Pharmacists should take a second (and third) look before filling prescriptions for large quantities of controlled substances. Recent criminal prosecutions demonstrate that law enforcement officials are now targeting pharmacies that fill scripts for large amounts of controlled substances. Previous investigations have focused on the individuals who abuse controlled substances and the doctors who prescribe those substances. Recent efforts, however, have expanded the scope of these investigations to include pharmacists and pharmacy technicians. One challenge faced by pharmacies involves determining whether scripts are written by doctors with a “legitimate medical purpose” as required by the Controlled Substances Act (CSA). Making this determination may not be as simple as it would seem.
The CSA makes it unlawful, except under certain circumstances, to distribute controlled substances. Physicians, pharmacists, and those assisting them may nevertheless distribute controlled substances so long as the prescriptions are “issued for a legitimate medical purpose by an individual practitioner acting in the usual course of his professional practice.”
The regulations make clear that the responsibility for the proper prescribing and dispensing of controlled substances rests not only with the prescribing practitioner, but also with the pharmacist who fills the prescriptions. Two questions arise: first, what is meant by the phrase “legitimate medical purpose,” and second, when is a practitioner “acting in the usual course of his professional practice”?
For a pharmacist or pharmacy technician, the second question may be easier to answer. Although not defined by statute, a pharmacist acting in the usual course of pharmaceutical practice does so when he or she abides by generally accepted standards of pharmaceutical practice. These standards would include following state rules and regulations governing the operation of the pharmacy and the dispensing of controlled substances.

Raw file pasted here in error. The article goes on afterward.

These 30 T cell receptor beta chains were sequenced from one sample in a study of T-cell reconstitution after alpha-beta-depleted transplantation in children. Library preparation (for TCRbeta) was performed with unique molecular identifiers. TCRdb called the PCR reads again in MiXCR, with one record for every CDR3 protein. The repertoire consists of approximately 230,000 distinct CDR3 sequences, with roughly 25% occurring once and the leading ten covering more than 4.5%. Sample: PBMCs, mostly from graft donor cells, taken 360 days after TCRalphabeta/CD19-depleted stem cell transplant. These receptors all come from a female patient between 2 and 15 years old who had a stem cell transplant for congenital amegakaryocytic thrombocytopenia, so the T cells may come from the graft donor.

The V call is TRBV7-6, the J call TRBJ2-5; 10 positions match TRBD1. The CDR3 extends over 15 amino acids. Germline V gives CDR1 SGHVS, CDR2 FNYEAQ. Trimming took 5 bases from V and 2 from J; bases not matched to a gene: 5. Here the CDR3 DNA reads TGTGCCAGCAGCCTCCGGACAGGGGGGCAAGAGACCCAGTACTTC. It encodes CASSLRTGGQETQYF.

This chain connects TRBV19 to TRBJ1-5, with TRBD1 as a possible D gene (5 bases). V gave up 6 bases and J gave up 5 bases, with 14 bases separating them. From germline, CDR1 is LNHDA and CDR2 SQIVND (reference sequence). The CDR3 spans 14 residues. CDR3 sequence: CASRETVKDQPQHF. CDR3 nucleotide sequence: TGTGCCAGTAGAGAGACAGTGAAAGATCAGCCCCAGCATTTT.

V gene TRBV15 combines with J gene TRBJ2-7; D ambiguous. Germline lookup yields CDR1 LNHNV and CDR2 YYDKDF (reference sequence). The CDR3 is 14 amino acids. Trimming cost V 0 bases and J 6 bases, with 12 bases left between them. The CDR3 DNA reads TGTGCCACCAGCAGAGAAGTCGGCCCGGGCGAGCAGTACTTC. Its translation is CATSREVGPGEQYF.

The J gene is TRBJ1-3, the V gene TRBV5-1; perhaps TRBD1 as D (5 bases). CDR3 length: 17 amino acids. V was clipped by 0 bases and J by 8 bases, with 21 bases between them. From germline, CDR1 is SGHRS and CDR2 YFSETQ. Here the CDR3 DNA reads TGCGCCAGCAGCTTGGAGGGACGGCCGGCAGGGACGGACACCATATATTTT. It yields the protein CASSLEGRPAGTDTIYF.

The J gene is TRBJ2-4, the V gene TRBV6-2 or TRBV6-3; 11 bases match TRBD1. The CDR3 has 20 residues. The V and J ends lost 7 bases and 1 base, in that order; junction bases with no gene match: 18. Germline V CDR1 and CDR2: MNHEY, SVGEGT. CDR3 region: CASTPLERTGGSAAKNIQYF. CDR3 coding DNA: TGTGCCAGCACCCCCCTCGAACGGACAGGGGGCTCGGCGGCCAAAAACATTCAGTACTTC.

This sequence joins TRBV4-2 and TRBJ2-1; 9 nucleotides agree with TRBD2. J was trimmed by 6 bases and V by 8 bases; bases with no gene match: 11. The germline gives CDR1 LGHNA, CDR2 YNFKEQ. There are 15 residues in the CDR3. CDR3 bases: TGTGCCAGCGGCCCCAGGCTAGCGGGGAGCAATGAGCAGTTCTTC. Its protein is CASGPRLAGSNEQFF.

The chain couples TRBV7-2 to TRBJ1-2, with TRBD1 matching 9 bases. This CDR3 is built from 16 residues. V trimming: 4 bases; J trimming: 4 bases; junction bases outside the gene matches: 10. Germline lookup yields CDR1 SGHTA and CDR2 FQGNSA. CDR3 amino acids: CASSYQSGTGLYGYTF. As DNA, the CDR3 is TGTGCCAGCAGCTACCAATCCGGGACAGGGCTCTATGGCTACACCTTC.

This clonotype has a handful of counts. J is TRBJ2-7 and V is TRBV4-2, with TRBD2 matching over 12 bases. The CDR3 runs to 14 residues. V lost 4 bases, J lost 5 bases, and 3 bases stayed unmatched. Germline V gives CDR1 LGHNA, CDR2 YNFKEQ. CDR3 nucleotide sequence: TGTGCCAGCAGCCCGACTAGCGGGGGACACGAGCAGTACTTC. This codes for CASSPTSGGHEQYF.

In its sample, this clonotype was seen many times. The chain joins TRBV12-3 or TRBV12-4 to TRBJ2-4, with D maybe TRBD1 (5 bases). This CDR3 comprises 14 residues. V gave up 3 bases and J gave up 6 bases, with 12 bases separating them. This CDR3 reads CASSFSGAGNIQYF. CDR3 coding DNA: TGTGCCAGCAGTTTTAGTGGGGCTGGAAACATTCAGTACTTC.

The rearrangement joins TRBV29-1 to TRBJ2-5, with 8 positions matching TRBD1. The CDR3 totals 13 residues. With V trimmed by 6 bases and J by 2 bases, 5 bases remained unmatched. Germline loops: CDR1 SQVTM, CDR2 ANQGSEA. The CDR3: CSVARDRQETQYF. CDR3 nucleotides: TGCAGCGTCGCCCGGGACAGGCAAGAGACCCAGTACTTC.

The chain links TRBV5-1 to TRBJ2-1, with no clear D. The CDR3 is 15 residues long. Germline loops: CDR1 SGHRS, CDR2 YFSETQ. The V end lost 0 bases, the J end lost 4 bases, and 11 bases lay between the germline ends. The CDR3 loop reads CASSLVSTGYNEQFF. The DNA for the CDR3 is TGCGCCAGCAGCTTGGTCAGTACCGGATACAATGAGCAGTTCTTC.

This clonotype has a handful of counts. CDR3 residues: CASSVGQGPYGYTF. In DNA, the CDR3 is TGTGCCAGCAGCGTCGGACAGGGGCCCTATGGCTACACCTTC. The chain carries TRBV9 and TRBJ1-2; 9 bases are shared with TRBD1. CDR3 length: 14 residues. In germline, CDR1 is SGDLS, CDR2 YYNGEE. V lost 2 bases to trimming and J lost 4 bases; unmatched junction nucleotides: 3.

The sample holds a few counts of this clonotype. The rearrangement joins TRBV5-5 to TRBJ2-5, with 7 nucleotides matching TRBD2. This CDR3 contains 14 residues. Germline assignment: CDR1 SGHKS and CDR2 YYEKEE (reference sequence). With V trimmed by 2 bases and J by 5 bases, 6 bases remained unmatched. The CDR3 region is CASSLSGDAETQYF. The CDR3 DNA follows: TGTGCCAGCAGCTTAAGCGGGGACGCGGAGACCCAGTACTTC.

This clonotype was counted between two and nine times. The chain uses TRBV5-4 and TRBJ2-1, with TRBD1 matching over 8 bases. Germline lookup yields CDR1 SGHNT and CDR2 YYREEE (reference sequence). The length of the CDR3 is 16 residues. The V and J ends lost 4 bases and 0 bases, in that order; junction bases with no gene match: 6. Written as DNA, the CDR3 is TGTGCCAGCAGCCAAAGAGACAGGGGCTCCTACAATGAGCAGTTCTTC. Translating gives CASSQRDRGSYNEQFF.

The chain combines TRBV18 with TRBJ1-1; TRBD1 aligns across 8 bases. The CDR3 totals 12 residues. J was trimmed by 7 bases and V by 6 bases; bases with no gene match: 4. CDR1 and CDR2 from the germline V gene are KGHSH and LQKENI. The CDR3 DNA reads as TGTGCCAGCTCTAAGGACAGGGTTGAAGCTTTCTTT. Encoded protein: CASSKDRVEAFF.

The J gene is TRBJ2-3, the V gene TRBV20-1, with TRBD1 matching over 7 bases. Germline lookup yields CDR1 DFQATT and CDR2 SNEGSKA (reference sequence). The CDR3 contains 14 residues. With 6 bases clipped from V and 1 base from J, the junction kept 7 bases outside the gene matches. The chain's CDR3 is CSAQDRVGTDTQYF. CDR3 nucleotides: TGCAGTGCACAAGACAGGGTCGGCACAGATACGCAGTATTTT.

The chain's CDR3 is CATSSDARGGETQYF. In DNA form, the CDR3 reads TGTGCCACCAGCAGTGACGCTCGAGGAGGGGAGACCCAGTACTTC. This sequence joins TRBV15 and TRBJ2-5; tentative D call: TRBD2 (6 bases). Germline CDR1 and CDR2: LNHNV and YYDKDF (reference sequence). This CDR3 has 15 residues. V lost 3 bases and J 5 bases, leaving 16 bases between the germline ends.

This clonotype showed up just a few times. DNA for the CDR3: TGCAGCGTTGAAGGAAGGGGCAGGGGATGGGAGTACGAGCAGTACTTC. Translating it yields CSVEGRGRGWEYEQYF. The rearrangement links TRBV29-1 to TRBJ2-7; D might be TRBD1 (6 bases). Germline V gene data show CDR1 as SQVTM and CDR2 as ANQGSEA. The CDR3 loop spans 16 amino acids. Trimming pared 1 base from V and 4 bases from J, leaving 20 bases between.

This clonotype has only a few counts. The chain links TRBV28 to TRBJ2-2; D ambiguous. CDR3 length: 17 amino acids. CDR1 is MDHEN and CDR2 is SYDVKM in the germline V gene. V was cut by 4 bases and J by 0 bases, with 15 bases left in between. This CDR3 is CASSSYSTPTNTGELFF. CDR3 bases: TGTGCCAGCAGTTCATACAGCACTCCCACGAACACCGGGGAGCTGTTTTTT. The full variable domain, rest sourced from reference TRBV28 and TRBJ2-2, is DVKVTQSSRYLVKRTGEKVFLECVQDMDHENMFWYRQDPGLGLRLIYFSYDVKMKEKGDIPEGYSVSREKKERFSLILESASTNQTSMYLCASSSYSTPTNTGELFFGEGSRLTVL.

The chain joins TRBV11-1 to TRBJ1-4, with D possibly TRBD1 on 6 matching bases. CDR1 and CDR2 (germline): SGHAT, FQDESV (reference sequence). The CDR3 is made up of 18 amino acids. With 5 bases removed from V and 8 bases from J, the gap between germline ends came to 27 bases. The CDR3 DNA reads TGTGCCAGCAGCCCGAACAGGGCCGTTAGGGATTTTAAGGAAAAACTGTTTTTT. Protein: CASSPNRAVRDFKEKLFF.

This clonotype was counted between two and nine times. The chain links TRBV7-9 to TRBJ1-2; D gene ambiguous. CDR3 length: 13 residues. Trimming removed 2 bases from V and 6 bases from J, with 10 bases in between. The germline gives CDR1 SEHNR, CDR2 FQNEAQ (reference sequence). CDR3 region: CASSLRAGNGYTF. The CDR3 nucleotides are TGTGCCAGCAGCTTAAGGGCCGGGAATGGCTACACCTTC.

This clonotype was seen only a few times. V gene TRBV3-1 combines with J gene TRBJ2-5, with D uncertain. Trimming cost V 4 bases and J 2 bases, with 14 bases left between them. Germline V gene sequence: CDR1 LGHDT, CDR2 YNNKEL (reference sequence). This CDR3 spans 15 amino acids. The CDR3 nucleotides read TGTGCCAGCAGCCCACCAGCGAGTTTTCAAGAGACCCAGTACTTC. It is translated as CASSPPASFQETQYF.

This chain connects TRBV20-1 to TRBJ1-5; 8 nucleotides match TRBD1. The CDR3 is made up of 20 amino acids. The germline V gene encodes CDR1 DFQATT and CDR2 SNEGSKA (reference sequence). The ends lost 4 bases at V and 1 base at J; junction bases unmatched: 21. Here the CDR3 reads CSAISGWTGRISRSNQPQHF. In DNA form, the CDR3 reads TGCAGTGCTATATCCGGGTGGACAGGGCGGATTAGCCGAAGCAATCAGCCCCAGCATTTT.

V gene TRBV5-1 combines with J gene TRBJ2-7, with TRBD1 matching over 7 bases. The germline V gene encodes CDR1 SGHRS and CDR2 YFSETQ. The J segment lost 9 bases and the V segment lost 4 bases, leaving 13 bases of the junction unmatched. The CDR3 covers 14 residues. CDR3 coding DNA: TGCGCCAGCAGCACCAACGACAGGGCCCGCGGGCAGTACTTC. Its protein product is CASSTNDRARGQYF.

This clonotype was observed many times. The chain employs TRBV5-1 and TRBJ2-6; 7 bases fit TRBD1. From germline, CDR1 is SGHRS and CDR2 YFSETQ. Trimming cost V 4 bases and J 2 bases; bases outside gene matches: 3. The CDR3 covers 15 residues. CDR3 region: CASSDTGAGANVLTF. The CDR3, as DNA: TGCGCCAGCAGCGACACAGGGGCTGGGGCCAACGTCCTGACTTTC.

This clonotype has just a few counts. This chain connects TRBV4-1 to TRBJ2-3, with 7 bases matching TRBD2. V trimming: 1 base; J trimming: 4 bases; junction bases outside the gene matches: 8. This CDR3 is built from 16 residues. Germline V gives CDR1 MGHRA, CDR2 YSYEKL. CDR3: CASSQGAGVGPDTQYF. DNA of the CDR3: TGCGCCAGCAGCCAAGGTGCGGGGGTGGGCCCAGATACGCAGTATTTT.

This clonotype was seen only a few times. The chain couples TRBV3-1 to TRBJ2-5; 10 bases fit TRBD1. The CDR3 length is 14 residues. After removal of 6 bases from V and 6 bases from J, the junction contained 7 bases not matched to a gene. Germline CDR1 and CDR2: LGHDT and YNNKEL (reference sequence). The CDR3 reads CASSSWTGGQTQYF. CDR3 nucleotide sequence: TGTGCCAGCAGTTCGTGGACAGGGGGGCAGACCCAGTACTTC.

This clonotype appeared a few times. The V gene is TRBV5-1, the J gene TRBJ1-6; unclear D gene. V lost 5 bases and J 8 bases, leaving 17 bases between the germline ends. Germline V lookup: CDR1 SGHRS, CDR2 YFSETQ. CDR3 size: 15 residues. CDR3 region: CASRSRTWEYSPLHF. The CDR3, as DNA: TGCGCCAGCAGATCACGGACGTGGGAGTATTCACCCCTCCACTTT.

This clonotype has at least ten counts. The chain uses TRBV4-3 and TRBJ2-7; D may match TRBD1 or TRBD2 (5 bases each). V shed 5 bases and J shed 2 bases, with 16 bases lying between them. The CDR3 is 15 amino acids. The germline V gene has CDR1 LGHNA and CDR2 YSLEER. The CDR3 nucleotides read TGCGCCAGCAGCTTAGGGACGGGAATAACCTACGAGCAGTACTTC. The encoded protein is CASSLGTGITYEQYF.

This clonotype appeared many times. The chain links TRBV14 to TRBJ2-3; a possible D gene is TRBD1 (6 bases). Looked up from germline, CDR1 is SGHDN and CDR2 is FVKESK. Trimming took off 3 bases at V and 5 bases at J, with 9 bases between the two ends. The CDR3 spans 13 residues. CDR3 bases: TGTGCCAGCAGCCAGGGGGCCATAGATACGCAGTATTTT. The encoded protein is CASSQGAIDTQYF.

The more difficult question concerns the meaning of a “legitimate medical purpose.” Take the following example. A customer walks into a pharmacy. The pharmacist knows the customer, having served the customer for many years. The customer presents a script written by an out-of-state physician for a large quantity of controlled substances. The customer claims to suffer from serious back pain (or perhaps cancer). The pharmacist verifies the license of the prescribing physician and even calls the physician’s office to confirm the accuracy of the script. No state law or regulations prohibit the filling of out-of-state scripts. Nothing immediately puts the pharmacist on notice that the script is written for an illegitimate purpose. Filling the script may nevertheless subject the pharmacist to liability under the CSA.
What is a pharmacist to do? Some pharmacies have begun refusing to fill all out-of-state scripts. Others have taken less drastic measures and rely on their own observations in their dealings with customers. Is the script written for an unusually large quantity of controlled substances? Is the customer paying in cash or is the medication covered by insurance? Is the customer requesting refills of the substance before the scheduled refill date? Does the customer appear to suffer from the actual condition which he or she claims? Is there some reason the customer must travel to another state to see a physician for the particular ailment? These questions may help a pharmacist decide whether the script was issued for a legitimate medical purpose.
Of course, making the “legitimate medical purpose” determination is considerably more difficult for pharmacy technicians lacking the skill and training of registered pharmacists. For this reason, pharmacy technicians should never fill a script for a controlled substance without obtaining the approval of the pharmacist-on-duty.
In the end, taking multiple looks at that questionable script may help pharmacists and pharmacy technicians avoid prosecution.